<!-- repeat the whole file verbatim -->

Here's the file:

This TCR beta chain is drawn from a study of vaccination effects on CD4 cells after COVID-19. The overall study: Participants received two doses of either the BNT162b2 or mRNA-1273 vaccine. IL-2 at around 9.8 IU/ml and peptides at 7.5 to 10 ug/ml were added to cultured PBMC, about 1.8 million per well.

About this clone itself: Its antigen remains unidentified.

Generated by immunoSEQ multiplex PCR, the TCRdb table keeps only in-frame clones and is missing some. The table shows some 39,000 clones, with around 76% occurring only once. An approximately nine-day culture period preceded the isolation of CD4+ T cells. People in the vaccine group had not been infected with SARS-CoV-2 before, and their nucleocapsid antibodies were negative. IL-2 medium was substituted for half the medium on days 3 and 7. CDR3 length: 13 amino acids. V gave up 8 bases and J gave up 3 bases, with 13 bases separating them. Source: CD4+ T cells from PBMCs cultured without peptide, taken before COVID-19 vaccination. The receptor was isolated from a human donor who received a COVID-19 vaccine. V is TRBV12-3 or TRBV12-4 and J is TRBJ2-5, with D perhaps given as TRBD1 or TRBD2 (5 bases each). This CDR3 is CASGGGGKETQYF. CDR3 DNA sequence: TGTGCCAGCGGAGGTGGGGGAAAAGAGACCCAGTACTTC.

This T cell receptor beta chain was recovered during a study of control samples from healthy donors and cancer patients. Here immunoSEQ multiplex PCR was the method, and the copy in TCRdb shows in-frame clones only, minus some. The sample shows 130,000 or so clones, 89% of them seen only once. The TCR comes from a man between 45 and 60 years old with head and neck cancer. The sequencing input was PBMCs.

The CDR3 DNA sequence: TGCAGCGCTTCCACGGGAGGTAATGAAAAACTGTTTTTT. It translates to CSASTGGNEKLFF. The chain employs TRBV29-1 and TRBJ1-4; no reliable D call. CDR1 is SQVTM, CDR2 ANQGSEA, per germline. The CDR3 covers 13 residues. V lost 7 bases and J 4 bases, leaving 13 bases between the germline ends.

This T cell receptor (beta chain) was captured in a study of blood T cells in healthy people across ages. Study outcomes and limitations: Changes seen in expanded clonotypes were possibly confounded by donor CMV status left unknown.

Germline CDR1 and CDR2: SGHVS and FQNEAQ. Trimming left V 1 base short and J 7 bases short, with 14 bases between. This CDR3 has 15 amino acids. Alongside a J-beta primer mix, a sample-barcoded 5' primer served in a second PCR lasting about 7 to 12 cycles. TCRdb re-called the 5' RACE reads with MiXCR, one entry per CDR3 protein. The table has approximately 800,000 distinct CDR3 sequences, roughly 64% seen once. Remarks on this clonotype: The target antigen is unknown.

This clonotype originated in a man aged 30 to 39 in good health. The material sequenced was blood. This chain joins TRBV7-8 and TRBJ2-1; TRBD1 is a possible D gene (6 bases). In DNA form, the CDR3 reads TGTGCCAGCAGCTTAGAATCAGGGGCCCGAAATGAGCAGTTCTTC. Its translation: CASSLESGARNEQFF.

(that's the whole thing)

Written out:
This TCR beta chain is drawn from a study of vaccination effects on CD4 cells after COVID-19. The overall study: Participants received two doses of either the BNT162b2 or mRNA-1273 vaccine. IL-2 at around 9.8 IU/ml and peptides at 7.5 to 10 ug/ml were added to cultured PBMC, about 1.8 million per well.

About this clone itself: Its antigen remains unidentified.

Generated by immunoSEQ multiplex PCR, the TCRdb table keeps only in-frame clones and is missing some. The table shows some 39,000 clones, with around 76% occurring only once. An approximately nine-day culture period preceded the isolation of CD4+ T cells. People in the vaccine group had not been infected with SARS-CoV-2 before, and their nucleocapsid antibodies were negative. IL-2 medium was substituted for half the medium on days 3 and 7. CDR3 length: 13 amino acids. V gave up 8 bases and J gave up 3 bases, with 13 bases separating them. Source: CD4+ T cells from PBMCs cultured without peptide, taken before COVID-19 vaccination. The receptor was isolated from a human donor who received a COVID-19 vaccine. V is TRBV12-3 or TRBV12-4 and J is TRBJ2-5, with D perhaps given as TRBD1 or TRBD2 (5 bases each). This CDR3 is CASGGGGKETQYF. CDR3 DNA sequence: TGTGCCAGCGGAGGTGGGGGAAAAGAGACCCAGTACTTC.

This T cell receptor beta chain was recovered during a study of control samples from healthy donors and cancer patients. Here immunoSEQ multiplex PCR was the method, and the copy in TCRdb shows in-frame clones only, minus some. The sample shows 130,000 or so clones, 89% of them seen only once. The TCR comes from a man between 45 and 60 years old with head and neck cancer. The sequencing input was PBMCs.

The CDR3 DNA sequence: TGCAGCGCTTCCACGGGAGGTAATGAAAAACTGTTTTTT. It translates to CSASTGGNEKLFF. The chain employs TRBV29-1 and TRBJ1-4; no reliable D call. CDR1 is SQVTM, CDR2 ANQGSEA, per germline. The CDR3 covers 13 residues. V lost 7 bases and J 4 bases, leaving 13 bases between the germline ends.

This T cell receptor (beta chain) was captured in a study of blood T cells in healthy people across ages. Study outcomes and limitations: Changes seen in expanded clonotypes were possibly confounded by donor CMV status left unknown.

Germline CDR1 and CDR2: SGHVS and FQNEAQ. Trimming left V 1 base short and J 7 bases short, with 14 bases between. This CDR3 has 15 amino acids. Alongside a J-beta primer mix, a sample-barcoded 5' primer served in a second PCR lasting about 7 to 12 cycles. TCRdb re-called the 5' RACE reads with MiXCR, one entry per CDR3 protein. The table has approximately 800,000 distinct CDR3 sequences, roughly 64% seen once. Remarks on this clonotype: The target antigen is unknown.

This clonotype originated in a man aged 30 to 39 in good health. The material sequenced was blood. This chain joins TRBV7-8 and TRBJ2-1; TRBD1 is a possible D gene (6 bases). In DNA form, the CDR3 reads TGTGCCAGCAGCTTAGAATCAGGGGCCCGAAATGAGCAGTTCTTC. Its translation: CASSLESGARNEQFF.